For all its natural assets, there's more you'll need to bring to Chile than a comfortable pair of walking boots, your snowboard and a bathing suit. Knowledge is also key to a successful Chilean holiday. Like currency, visa requirements and what exactly is an empanada? Read on to find out the answers.

Visa Requirements

Australian passport holders do not require a visa to holiday in Chile, but must pay a reciprocity fee online before you enter the country. With all international travel, make sure you have at least 6 months' valiadity on your passport from your date of return to Australia. Please be aware this information is only a guideline. For the latest visa information, contact your local Embassy or Consulate of Chile.


The currency in Chile is the Chilean Peso. The exchange rate between the Australian Dollar and Chilean Peso can change regularly, so in order to get the best exchange rate, aim to monitor the rate in the leadup to your trip.


In Chile, lunch is the most important meal of the day and typically enjoyed around 1pm and then continuing well and truly past the allocated hour we get in Australia. During the midday meal, a mass of corn, potatoes, beans and chilli are consumed. Fresh seafood is also incredibly popular and readily available in Chile, traditionally enjoyed as a local style of fish and chips or as an empanada filling. A hand-sized pastry shell filled with meat and potatoes, seafood or cheese, empanadas are a popular snack or meal in Chile. For a taste of Chilean cuisine, sink your teeth into a shrimp and cheese empanada. Another Chilean staple is corn - best enjoyed as a delicious corncake, which is traditionally beef cooked with onions and a sweet corn mixture. To wash it down, take your pick from the country's impressive range of Chilean wine or, if you like the stronger stuff, a pisco sour made with pisco brandy, lime juice, egg white and sugar .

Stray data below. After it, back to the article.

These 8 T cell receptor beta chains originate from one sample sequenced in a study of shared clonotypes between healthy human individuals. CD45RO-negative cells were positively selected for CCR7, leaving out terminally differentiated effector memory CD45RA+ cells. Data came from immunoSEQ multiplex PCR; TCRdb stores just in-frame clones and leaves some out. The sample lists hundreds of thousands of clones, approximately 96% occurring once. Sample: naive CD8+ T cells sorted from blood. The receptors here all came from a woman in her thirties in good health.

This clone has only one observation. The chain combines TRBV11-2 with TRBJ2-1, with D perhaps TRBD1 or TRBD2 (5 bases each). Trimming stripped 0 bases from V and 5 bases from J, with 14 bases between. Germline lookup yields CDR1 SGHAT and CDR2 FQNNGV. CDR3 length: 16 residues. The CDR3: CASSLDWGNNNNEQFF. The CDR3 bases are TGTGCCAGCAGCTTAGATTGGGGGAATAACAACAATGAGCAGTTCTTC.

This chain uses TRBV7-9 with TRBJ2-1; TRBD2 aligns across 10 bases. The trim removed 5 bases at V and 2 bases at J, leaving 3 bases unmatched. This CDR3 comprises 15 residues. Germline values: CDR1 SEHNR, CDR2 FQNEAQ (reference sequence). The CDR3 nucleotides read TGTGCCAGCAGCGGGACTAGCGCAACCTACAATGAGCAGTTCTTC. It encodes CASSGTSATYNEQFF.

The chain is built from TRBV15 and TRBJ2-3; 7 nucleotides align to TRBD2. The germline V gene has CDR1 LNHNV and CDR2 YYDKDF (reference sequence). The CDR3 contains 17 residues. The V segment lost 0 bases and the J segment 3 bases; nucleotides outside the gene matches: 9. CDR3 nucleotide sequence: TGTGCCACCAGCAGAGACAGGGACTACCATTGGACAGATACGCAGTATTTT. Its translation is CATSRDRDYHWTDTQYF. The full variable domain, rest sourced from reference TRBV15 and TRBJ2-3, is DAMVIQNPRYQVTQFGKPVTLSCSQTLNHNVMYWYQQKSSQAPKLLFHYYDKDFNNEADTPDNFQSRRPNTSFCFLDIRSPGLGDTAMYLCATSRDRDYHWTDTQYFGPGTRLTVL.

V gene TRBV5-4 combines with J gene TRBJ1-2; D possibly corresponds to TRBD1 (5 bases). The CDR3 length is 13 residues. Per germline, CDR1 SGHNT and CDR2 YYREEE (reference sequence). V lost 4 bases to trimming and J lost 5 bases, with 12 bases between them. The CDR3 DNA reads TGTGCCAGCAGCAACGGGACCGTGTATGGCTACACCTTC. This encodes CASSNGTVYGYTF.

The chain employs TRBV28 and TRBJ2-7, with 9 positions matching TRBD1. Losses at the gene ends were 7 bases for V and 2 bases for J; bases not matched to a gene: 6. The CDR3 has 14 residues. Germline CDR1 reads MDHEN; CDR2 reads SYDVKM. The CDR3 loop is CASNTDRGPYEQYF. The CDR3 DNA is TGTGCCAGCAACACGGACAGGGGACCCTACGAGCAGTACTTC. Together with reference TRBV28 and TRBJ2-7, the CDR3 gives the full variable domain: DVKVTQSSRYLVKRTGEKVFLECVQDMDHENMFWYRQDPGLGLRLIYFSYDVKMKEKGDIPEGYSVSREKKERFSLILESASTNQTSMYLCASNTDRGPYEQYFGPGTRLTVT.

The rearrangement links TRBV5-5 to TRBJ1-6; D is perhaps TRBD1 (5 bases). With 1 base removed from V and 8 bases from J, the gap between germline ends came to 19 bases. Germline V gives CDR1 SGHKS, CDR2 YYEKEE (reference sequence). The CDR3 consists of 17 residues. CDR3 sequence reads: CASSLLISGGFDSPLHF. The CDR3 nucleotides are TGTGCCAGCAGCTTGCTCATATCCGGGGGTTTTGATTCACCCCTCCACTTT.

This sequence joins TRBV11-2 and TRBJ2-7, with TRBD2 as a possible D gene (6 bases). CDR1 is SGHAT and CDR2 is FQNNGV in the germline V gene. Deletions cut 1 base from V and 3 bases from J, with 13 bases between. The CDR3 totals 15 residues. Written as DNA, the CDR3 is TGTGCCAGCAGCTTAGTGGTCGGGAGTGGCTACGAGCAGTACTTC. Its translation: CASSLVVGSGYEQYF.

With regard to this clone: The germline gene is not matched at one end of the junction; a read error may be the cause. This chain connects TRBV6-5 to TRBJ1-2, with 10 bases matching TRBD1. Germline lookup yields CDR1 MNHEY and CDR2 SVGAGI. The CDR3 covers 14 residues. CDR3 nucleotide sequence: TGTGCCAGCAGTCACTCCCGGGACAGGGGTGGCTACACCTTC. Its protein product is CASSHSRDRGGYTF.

While seaside cities like Coquimbo are capable of putting on a party, Chile's undisputed nightlife capital is Santiago where drinking sessions start around midnight and don't stop until the sun comes up. While bars can be found throughout the sprawling capital city, the bohemian neighbourhood of Bellavista and student hangout of Lastarria is where most of the action takes place. Another typically Santiago-style institution is the cafe con piernas, which translates as 'coffee with legs'. Scantically clad women wait on businessmen at these coffee shops but this establishment isn't considered sexist or only a male domain with some aimed at women too. Outside of the capital city, the Patagonia town of Puerto Natales is a hub for backpacker fun, particularly at Mama Rosa Bar where a pisco sour and a sunset view make for a winning combination.

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